“Take Back Control” was the slogan with which the British political upper class won the Brexit vote. The saying also referred to the immigrants who, according to populist politics in Westminster, would bring about the island’s demise. Almost four years have now passed, the promise of isolation is just as long in coming as the sinking of the island: with 606,000 immigrants, migration is higher than ever, while at the same time there is a lack of essential workers in core sectors.
Instead of seeking viable and lawful solutions, Prime Minister Rishi Sunak’s government is simply focusing on tackling illegal immigration across the English Channel, which accounted for around 45,000 people last year. The proposed immigration law stipulates that all people who arrive via the English Channel are to be deported to the East African country of Rwanda and are denied the right to return. According to a YouGov poll conducted in March, 32 percent of the population supports the law. Due to a court verdict that declared these deportations illegal, the law has not yet been implemented. Now Westminster is trying a new trick and even tightening up its plans by bringing up a tiny volcanic island in the middle of the Atlantic and the internment of refugees on a cargo ship.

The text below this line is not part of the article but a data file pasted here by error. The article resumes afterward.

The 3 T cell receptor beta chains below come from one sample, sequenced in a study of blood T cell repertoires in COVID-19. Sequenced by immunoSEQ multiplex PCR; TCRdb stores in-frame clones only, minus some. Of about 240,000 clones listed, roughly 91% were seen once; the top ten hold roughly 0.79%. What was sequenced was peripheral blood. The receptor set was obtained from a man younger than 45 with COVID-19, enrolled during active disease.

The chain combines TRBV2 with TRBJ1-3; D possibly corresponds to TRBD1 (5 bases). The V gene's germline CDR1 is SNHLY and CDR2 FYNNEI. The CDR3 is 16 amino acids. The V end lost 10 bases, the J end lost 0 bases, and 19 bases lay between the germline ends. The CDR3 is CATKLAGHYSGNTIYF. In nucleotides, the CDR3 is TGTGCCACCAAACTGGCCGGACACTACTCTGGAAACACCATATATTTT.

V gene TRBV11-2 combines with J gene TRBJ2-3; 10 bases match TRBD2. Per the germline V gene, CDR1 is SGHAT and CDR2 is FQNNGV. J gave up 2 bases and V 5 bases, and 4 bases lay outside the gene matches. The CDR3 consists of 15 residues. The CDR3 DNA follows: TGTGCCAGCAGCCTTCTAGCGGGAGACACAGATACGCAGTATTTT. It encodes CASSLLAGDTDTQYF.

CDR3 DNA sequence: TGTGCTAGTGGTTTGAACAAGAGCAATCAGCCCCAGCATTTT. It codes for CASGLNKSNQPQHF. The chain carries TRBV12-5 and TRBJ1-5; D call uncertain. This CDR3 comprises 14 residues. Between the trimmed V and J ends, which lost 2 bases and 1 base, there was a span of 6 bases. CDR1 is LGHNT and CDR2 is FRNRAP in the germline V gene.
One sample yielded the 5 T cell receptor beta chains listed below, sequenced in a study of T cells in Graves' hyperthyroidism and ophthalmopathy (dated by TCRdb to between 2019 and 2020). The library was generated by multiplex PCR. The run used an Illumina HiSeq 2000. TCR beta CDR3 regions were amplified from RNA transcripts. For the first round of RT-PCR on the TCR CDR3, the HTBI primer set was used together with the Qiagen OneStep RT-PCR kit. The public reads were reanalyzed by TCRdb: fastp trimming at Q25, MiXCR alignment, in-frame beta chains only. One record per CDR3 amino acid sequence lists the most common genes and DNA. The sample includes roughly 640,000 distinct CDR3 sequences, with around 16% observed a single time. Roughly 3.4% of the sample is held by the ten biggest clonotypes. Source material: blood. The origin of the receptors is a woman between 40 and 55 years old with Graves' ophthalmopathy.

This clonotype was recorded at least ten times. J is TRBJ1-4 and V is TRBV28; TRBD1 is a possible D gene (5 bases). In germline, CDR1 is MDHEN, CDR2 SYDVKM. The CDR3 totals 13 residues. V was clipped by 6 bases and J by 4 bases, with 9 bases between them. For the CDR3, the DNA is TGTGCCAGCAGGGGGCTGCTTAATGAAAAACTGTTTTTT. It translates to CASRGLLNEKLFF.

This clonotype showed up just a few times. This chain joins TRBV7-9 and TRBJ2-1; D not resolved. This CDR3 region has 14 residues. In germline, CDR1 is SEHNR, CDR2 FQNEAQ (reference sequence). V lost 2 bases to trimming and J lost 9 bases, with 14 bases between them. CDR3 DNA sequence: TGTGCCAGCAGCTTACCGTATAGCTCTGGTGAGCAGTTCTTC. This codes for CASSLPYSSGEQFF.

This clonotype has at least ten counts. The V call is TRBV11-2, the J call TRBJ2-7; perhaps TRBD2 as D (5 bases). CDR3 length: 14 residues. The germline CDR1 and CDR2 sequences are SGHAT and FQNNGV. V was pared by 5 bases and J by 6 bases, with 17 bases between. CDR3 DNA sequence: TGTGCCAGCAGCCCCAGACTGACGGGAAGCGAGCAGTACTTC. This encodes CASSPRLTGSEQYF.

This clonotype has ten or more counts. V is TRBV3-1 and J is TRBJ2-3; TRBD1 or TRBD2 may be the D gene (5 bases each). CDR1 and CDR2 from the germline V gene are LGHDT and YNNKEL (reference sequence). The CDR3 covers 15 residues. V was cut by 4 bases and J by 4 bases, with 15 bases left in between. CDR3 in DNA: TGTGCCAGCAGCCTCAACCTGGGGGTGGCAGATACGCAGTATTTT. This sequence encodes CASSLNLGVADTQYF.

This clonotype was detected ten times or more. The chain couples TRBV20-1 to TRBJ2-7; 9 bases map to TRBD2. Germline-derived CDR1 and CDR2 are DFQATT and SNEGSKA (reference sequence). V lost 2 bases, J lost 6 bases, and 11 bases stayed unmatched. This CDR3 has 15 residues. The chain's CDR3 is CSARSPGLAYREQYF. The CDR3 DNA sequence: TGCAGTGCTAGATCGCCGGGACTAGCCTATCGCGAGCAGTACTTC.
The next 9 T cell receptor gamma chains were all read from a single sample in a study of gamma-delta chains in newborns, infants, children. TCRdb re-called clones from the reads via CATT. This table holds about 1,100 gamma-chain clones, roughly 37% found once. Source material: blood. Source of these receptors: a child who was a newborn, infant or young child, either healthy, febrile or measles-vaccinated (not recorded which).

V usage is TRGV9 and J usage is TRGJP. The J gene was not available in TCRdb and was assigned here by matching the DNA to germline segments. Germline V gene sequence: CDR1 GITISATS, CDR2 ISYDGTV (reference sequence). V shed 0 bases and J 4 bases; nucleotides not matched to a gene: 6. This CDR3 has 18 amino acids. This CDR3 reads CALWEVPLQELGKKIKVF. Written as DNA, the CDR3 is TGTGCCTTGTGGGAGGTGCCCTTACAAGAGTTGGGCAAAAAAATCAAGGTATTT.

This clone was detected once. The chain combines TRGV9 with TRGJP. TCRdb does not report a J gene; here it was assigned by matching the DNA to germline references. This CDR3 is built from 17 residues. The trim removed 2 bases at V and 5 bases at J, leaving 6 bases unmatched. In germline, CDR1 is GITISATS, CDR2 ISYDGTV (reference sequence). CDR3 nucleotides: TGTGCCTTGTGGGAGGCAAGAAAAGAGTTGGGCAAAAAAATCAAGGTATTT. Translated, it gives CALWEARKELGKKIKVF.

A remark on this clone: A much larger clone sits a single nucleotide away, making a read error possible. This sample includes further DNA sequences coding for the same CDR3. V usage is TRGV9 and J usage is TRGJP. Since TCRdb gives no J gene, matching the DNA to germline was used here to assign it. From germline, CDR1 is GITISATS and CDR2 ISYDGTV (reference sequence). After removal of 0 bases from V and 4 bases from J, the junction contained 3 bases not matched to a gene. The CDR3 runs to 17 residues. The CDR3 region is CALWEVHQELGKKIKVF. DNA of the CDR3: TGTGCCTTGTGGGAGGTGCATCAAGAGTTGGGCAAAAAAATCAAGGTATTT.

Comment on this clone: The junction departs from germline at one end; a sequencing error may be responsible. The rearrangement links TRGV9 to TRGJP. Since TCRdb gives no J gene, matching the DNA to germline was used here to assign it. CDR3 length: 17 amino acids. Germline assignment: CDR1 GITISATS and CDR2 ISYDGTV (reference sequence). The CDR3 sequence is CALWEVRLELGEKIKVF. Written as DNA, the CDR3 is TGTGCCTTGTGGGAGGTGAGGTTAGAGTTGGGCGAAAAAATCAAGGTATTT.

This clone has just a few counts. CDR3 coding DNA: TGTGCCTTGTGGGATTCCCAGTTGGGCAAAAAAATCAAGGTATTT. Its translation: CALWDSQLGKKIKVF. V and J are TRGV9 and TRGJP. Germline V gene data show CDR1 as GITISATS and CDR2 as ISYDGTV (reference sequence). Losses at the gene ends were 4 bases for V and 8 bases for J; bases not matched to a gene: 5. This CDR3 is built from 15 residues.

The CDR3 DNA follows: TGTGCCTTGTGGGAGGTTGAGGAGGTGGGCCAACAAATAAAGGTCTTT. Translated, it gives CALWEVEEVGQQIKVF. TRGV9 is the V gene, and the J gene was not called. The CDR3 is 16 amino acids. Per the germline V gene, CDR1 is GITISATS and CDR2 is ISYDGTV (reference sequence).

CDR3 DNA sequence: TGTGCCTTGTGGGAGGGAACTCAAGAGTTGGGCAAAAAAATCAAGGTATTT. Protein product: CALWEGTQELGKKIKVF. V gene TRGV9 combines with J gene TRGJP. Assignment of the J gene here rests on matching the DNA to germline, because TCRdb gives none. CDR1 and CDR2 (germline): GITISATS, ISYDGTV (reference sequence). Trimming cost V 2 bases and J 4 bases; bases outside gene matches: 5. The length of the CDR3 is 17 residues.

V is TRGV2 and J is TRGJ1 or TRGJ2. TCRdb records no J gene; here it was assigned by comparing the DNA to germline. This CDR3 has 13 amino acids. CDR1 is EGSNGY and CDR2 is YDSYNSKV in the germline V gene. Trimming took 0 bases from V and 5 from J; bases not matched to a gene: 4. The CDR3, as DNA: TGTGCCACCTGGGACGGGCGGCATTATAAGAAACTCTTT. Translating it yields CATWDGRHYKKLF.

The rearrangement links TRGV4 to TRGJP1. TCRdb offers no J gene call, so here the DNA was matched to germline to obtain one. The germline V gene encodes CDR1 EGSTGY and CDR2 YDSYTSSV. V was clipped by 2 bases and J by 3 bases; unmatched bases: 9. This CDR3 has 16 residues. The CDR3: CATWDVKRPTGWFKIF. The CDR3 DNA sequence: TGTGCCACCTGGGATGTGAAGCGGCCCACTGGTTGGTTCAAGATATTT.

For the Tories, the summer months were an endurance test of their migration policy. Although immigration across the English Channel, at around 45,000 people, was only a small proportion of the total migration of 1.2 million people last year, Prime Minister Rishi Sunak has made it his core pledge to stop so-called small boats “to put a halt on criminal gangs”. So far without success.
The number of arrivals is almost the same as last year. A higher volume is to be expected in the months of August, September and October in particular. Last year, 51 percent of all immigrants came to the island via the route during these months. What’s more, the heart of his anti-immigration course, the internationally controversial “anti-immigration law,” has lost its appeal as it has been blocked by court cases for months. Sunak recently announced that he would appeal to the country’s Supreme Court after an appeals court ruled that the law was unlawful.
According to the law, anyone who enters British soil via an illegal route such as the English Channel, regardless of their country of origin, could be automatically denied the right to seek asylum and, as previously envisaged, be deported to the east African country of Rwanda. There, the person could go through an asylum procedure and, if granted, not return to Great Britain, but settle in Rwanda. If rejected, the asylum seekers would have to return to their home countries. London reached an agreement with Kigali on this in June last year. Around 140 million pounds (162 million euros) have flowed into the country so far.